Posted on April 3, 2018, by Bryan Zarpentine

Kenley Jansen

Image via latimes.com

Los Angeles Dodgers closer Kenley Jansen knows he’s not off to a good start in 2018. In his two appearances, Jansen has lost a game and blown a save. It may be a small-sample-size, but it’s a huge shock to see one of the top closers in baseball struggle. Thus far, Los Angeles has paid the price for those struggles, winning just two of their first five games. However, Jansen says he’s not worried.

In his first outing of the season, Jansen surrendered a 9th inning home run to Joe Panik, giving the San Francisco Giants a 1-0 win over the Dodgers. In his next appearance Monday against the Diamondbacks, Jansen gave up a three-run homer to Chris Owings in the bottom of the 9th. The home run forced extra innings, with the Dodgers ultimately losing the game in 15 innings.

The blown save, not to mention the two walks Jansen gave up, prompted some tough questions directed at the closer after the game. But Jansen insists it’s a small hiccup that happened to come at the start of the season.

Sign up for a FREE Trial Consultation to start working with Legendary Sports Bettor Jon Price

“I’m fine. Slow start,” Jansen told reporters after Monday’s game. “Owings got me. It stinks, but nobody’s going to feel sorry for me. Nobody wants to get beat, nobody wants to blow saves, nobody wants to lose games.”

Aside from the poor results on the field, a dip in Jansen’s velocity could also be a cause for concern. Instead of easily reaching 93 mph or higher on the radar gun, Jansen is struggling to break 90 mph with his fastball. His average velocity on the season is 90.6 mph.

Jansen also walked two batters during Monday’s blown save. Such an event is almost unheard of for Jansen, who has walked a total of 26 batters over the past three seasons combined. Jansen has reportedly worked with Dodgers pitching coach Rick Honeycutt on some mechanical changes. But the closer denies that has played a part in his struggles, as he continued to dismiss the blown save as a blip on the radar.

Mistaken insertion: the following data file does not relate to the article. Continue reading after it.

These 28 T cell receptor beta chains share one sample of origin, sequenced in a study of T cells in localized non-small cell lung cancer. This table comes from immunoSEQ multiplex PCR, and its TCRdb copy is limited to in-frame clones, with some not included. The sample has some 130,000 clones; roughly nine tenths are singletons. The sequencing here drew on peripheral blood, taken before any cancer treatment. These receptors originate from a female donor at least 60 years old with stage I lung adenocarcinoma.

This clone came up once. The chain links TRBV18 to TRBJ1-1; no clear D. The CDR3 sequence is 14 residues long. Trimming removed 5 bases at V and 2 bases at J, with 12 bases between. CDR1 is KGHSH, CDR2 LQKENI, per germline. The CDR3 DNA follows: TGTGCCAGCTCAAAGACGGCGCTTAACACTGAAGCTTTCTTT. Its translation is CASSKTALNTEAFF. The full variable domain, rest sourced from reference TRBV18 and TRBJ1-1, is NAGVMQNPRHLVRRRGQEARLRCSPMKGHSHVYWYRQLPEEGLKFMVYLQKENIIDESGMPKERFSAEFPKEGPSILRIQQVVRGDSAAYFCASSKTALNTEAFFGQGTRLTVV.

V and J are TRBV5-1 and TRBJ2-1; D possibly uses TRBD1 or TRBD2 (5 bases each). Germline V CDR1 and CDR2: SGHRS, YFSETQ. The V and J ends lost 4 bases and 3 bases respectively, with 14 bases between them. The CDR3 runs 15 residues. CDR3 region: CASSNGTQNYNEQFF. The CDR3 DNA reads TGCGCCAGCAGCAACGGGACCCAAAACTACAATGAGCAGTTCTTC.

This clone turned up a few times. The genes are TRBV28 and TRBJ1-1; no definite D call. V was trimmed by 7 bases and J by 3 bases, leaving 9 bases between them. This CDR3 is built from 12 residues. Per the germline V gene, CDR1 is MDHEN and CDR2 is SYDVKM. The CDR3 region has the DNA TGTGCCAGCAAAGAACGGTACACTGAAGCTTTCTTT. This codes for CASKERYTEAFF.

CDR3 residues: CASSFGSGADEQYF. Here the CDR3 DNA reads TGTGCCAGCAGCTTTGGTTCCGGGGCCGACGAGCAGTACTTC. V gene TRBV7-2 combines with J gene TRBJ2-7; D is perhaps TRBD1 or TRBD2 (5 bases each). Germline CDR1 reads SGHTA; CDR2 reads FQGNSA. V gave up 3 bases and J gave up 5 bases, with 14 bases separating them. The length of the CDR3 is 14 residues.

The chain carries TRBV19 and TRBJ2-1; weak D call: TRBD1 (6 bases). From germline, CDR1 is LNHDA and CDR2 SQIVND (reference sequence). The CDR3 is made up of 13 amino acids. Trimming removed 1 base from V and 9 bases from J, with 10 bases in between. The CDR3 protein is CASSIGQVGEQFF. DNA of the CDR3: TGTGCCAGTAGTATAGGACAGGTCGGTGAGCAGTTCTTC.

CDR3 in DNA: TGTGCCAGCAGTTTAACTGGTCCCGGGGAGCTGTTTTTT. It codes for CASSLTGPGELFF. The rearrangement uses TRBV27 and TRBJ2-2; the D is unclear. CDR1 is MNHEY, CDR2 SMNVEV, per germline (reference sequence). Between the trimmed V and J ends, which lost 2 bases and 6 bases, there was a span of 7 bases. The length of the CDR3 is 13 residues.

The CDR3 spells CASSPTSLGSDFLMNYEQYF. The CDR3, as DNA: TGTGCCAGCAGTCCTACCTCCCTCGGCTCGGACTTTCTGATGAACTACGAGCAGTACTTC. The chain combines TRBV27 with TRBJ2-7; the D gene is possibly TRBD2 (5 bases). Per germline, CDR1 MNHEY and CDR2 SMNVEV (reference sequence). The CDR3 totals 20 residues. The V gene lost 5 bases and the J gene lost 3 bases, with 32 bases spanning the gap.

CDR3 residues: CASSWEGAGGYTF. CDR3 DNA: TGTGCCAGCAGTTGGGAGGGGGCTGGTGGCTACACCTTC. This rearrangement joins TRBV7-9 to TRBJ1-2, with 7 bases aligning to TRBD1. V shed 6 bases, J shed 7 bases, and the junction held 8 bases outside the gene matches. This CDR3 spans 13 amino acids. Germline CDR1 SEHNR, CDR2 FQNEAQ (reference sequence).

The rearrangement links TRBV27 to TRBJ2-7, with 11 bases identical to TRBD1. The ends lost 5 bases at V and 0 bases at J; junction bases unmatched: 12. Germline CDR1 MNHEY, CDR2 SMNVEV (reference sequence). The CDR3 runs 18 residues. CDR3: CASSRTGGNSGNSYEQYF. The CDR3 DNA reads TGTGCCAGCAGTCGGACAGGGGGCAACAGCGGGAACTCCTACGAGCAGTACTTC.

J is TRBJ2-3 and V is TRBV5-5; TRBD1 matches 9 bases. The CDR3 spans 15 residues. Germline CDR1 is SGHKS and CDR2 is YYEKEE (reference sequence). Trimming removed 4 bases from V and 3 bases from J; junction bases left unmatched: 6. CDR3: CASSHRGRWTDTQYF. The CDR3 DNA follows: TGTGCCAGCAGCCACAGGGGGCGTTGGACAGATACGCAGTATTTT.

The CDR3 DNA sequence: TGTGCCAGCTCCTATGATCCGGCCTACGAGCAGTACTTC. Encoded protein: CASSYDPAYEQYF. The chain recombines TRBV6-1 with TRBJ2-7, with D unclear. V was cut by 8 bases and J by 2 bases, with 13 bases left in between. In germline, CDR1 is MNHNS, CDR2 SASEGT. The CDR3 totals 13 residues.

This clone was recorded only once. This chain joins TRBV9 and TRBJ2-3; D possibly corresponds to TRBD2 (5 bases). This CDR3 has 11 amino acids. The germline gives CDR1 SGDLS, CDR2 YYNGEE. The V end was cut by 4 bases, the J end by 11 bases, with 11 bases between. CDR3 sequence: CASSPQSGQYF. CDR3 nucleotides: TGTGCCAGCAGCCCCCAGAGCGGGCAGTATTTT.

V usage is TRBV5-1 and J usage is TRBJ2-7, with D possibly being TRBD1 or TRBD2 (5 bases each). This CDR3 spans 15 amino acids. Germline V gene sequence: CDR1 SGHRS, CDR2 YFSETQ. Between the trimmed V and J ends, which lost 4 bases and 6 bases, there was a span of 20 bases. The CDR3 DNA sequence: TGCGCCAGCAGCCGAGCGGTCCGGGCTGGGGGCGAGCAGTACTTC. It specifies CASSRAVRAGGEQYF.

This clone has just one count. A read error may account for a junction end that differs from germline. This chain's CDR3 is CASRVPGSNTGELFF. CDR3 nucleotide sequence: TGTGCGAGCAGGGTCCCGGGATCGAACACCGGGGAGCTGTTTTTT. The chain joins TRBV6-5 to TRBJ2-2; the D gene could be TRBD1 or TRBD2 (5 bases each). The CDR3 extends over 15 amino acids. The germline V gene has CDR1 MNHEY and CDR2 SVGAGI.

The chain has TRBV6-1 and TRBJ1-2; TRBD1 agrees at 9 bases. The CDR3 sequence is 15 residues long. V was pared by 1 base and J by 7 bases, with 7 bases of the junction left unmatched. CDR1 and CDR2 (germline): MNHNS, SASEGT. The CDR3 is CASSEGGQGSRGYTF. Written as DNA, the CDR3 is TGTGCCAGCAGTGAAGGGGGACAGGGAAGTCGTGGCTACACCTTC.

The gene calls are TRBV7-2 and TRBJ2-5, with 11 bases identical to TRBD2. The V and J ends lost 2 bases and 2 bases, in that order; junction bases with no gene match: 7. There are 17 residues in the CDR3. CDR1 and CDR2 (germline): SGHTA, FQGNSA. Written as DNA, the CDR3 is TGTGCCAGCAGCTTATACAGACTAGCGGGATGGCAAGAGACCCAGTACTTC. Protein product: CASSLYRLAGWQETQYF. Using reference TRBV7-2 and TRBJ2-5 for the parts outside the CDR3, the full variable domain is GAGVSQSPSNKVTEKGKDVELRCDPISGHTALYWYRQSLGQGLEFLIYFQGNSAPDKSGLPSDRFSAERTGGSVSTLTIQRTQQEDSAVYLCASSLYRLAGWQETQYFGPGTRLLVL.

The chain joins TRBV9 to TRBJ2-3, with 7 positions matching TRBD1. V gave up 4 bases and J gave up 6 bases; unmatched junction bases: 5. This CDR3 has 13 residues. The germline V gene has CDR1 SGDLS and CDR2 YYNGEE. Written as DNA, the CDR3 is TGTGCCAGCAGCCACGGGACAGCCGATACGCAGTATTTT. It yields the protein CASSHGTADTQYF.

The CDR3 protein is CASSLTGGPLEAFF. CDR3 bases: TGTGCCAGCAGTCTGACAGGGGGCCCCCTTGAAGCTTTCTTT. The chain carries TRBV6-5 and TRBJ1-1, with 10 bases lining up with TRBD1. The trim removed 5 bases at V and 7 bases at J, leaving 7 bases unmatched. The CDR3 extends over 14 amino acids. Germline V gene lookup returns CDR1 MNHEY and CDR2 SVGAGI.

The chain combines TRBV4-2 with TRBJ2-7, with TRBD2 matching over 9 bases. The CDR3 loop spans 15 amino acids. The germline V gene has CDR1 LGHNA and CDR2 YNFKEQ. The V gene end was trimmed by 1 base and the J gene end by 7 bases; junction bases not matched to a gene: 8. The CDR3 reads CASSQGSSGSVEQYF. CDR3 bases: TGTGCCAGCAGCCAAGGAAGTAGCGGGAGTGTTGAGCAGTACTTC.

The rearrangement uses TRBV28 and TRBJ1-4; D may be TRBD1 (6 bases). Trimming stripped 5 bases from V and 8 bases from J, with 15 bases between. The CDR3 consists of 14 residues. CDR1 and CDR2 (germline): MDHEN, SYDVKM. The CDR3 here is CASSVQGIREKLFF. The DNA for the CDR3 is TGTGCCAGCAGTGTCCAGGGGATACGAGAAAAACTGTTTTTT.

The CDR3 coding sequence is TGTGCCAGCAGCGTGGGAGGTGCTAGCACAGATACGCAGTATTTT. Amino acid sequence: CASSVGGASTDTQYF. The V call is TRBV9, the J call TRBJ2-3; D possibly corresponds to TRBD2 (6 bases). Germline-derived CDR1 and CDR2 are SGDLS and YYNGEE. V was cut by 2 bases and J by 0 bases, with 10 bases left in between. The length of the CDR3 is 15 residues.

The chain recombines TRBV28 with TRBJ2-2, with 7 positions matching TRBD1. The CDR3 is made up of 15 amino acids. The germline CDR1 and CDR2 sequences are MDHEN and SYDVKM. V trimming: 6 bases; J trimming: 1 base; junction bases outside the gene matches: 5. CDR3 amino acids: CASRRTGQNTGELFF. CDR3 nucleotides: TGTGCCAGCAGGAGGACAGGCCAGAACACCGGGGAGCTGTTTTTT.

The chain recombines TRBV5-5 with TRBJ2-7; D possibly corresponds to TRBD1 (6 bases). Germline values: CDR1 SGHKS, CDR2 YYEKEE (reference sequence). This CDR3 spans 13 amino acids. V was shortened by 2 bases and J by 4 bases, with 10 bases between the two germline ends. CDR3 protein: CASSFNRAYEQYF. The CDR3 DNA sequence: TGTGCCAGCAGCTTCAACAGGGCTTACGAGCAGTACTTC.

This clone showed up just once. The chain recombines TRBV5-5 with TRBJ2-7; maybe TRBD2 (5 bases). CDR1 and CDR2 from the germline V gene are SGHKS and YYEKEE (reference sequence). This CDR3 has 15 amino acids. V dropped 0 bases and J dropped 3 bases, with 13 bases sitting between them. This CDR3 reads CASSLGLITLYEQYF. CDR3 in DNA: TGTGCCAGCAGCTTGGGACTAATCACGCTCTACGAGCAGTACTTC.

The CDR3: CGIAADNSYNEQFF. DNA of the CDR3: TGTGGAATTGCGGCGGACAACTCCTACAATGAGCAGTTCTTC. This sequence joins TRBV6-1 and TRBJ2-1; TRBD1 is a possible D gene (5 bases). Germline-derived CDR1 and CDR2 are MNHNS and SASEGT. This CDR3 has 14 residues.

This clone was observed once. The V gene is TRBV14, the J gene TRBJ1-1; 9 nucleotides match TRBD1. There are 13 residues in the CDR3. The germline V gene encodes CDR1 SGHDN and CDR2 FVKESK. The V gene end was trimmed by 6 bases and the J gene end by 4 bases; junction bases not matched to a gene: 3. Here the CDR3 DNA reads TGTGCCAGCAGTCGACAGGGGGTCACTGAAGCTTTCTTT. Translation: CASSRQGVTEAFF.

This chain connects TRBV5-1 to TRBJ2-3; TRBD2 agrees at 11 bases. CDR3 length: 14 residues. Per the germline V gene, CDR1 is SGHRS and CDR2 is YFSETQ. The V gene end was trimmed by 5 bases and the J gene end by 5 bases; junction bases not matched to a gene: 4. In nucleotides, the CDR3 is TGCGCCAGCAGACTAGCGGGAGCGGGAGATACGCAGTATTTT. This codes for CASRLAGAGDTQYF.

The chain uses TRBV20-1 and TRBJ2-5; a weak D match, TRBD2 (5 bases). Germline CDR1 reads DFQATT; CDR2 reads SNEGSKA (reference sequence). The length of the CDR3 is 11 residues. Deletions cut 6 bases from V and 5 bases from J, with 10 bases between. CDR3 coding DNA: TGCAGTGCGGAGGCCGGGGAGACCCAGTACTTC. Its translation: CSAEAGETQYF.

“It’s not mechanic,” he said. “He just got me. Who cares? Who cares? It’s one game.”

Of course, the Dodgers might care. Despite being favored by many to win the NL West at the start of the season, they can’t be pleased with a sluggish start to the season. The Diamondbacks, Rockies, and re-loaded Giants are all potential challengers insdie the NL West. If Jansen continues to struggle, it could keep Los Angeles from creating separation from the other teams in the division.

It’s possible that Jansen will have things sorted out the next time he takes the mound. After all he’s done the past few seasons, he certainly deserves the benefit of the doubt. However, in such a tight division, the Dodgers can’t afford to have an unreliable closer. Until Jansen can get back on track, there will be reason to worry, no matter how much the closer tries to downplay his early-season woes.

“Nobody wants to get beat. Nobody wants to blow saves. Nobody wants to lose games,” says Jansen. “What can I do? I’ve just got to bounce back tomorrow and help the Dodgers win.”

The leading sports investment firm in the country